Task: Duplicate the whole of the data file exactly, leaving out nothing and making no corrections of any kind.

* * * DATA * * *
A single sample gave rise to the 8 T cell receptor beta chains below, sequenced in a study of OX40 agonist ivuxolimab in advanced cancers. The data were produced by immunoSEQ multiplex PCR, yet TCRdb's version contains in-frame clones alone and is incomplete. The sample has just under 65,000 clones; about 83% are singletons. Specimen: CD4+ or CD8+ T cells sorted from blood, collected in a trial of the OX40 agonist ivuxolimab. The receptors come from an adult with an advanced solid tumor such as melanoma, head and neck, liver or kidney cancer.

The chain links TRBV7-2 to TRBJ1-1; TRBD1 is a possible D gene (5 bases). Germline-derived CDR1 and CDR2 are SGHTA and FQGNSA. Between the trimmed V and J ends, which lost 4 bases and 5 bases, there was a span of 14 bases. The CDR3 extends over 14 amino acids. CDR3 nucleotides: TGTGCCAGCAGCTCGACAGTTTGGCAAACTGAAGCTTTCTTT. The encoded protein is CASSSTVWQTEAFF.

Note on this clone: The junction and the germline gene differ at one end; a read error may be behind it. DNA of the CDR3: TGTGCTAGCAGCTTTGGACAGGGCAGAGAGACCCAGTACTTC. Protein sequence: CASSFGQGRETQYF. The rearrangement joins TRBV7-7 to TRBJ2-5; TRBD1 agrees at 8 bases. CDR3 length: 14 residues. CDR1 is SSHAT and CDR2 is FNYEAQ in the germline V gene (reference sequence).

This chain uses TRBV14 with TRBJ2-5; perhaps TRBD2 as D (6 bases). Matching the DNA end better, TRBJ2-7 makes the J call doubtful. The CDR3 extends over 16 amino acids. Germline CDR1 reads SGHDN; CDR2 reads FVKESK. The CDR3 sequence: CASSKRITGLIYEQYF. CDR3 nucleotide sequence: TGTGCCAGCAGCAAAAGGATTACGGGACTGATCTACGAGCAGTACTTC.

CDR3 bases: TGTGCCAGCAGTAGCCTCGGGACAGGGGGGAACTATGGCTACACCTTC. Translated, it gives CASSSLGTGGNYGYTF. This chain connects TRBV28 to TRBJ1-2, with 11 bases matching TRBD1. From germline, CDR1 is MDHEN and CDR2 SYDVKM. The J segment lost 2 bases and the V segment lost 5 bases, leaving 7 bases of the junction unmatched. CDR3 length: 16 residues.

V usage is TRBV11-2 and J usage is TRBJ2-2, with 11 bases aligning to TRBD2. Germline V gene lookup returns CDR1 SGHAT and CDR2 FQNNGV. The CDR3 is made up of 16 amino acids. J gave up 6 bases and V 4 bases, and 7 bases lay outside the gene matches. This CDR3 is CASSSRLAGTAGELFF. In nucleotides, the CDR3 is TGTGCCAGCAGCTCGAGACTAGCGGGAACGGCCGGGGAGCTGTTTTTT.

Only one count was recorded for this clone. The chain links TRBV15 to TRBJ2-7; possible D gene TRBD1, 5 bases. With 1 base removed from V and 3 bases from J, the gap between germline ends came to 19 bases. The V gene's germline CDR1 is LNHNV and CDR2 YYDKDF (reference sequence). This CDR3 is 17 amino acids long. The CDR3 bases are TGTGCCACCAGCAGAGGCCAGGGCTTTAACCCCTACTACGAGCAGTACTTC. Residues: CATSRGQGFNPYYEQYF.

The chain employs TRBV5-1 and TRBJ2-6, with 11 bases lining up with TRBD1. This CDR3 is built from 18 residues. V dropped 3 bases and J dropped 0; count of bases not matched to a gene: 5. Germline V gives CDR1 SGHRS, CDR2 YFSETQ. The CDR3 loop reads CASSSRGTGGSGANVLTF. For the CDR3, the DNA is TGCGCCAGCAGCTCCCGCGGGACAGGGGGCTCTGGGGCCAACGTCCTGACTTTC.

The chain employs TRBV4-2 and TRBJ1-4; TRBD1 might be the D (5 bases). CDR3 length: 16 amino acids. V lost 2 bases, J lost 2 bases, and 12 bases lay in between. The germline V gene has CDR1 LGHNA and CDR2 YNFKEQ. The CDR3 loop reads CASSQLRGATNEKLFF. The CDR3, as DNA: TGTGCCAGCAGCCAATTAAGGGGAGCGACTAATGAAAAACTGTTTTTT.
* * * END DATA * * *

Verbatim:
A single sample gave rise to the 8 T cell receptor beta chains below, sequenced in a study of OX40 agonist ivuxolimab in advanced cancers. The data were produced by immunoSEQ multiplex PCR, yet TCRdb's version contains in-frame clones alone and is incomplete. The sample has just under 65,000 clones; about 83% are singletons. Specimen: CD4+ or CD8+ T cells sorted from blood, collected in a trial of the OX40 agonist ivuxolimab. The receptors come from an adult with an advanced solid tumor such as melanoma, head and neck, liver or kidney cancer.

The chain links TRBV7-2 to TRBJ1-1; TRBD1 is a possible D gene (5 bases). Germline-derived CDR1 and CDR2 are SGHTA and FQGNSA. Between the trimmed V and J ends, which lost 4 bases and 5 bases, there was a span of 14 bases. The CDR3 extends over 14 amino acids. CDR3 nucleotides: TGTGCCAGCAGCTCGACAGTTTGGCAAACTGAAGCTTTCTTT. The encoded protein is CASSSTVWQTEAFF.

Note on this clone: The junction and the germline gene differ at one end; a read error may be behind it. DNA of the CDR3: TGTGCTAGCAGCTTTGGACAGGGCAGAGAGACCCAGTACTTC. Protein sequence: CASSFGQGRETQYF. The rearrangement joins TRBV7-7 to TRBJ2-5; TRBD1 agrees at 8 bases. CDR3 length: 14 residues. CDR1 is SSHAT and CDR2 is FNYEAQ in the germline V gene (reference sequence).

This chain uses TRBV14 with TRBJ2-5; perhaps TRBD2 as D (6 bases). Matching the DNA end better, TRBJ2-7 makes the J call doubtful. The CDR3 extends over 16 amino acids. Germline CDR1 reads SGHDN; CDR2 reads FVKESK. The CDR3 sequence: CASSKRITGLIYEQYF. CDR3 nucleotide sequence: TGTGCCAGCAGCAAAAGGATTACGGGACTGATCTACGAGCAGTACTTC.

CDR3 bases: TGTGCCAGCAGTAGCCTCGGGACAGGGGGGAACTATGGCTACACCTTC. Translated, it gives CASSSLGTGGNYGYTF. This chain connects TRBV28 to TRBJ1-2, with 11 bases matching TRBD1. From germline, CDR1 is MDHEN and CDR2 SYDVKM. The J segment lost 2 bases and the V segment lost 5 bases, leaving 7 bases of the junction unmatched. CDR3 length: 16 residues.

V usage is TRBV11-2 and J usage is TRBJ2-2, with 11 bases aligning to TRBD2. Germline V gene lookup returns CDR1 SGHAT and CDR2 FQNNGV. The CDR3 is made up of 16 amino acids. J gave up 6 bases and V 4 bases, and 7 bases lay outside the gene matches. This CDR3 is CASSSRLAGTAGELFF. In nucleotides, the CDR3 is TGTGCCAGCAGCTCGAGACTAGCGGGAACGGCCGGGGAGCTGTTTTTT.

Only one count was recorded for this clone. The chain links TRBV15 to TRBJ2-7; possible D gene TRBD1, 5 bases. With 1 base removed from V and 3 bases from J, the gap between germline ends came to 19 bases. The V gene's germline CDR1 is LNHNV and CDR2 YYDKDF (reference sequence). This CDR3 is 17 amino acids long. The CDR3 bases are TGTGCCACCAGCAGAGGCCAGGGCTTTAACCCCTACTACGAGCAGTACTTC. Residues: CATSRGQGFNPYYEQYF.

The chain employs TRBV5-1 and TRBJ2-6, with 11 bases lining up with TRBD1. This CDR3 is built from 18 residues. V dropped 3 bases and J dropped 0; count of bases not matched to a gene: 5. Germline V gives CDR1 SGHRS, CDR2 YFSETQ. The CDR3 loop reads CASSSRGTGGSGANVLTF. For the CDR3, the DNA is TGCGCCAGCAGCTCCCGCGGGACAGGGGGCTCTGGGGCCAACGTCCTGACTTTC.

The chain employs TRBV4-2 and TRBJ1-4; TRBD1 might be the D (5 bases). CDR3 length: 16 amino acids. V lost 2 bases, J lost 2 bases, and 12 bases lay in between. The germline V gene has CDR1 LGHNA and CDR2 YNFKEQ. The CDR3 loop reads CASSQLRGATNEKLFF. The CDR3, as DNA: TGTGCCAGCAGCCAATTAAGGGGAGCGACTAATGAAAAACTGTTTTTT.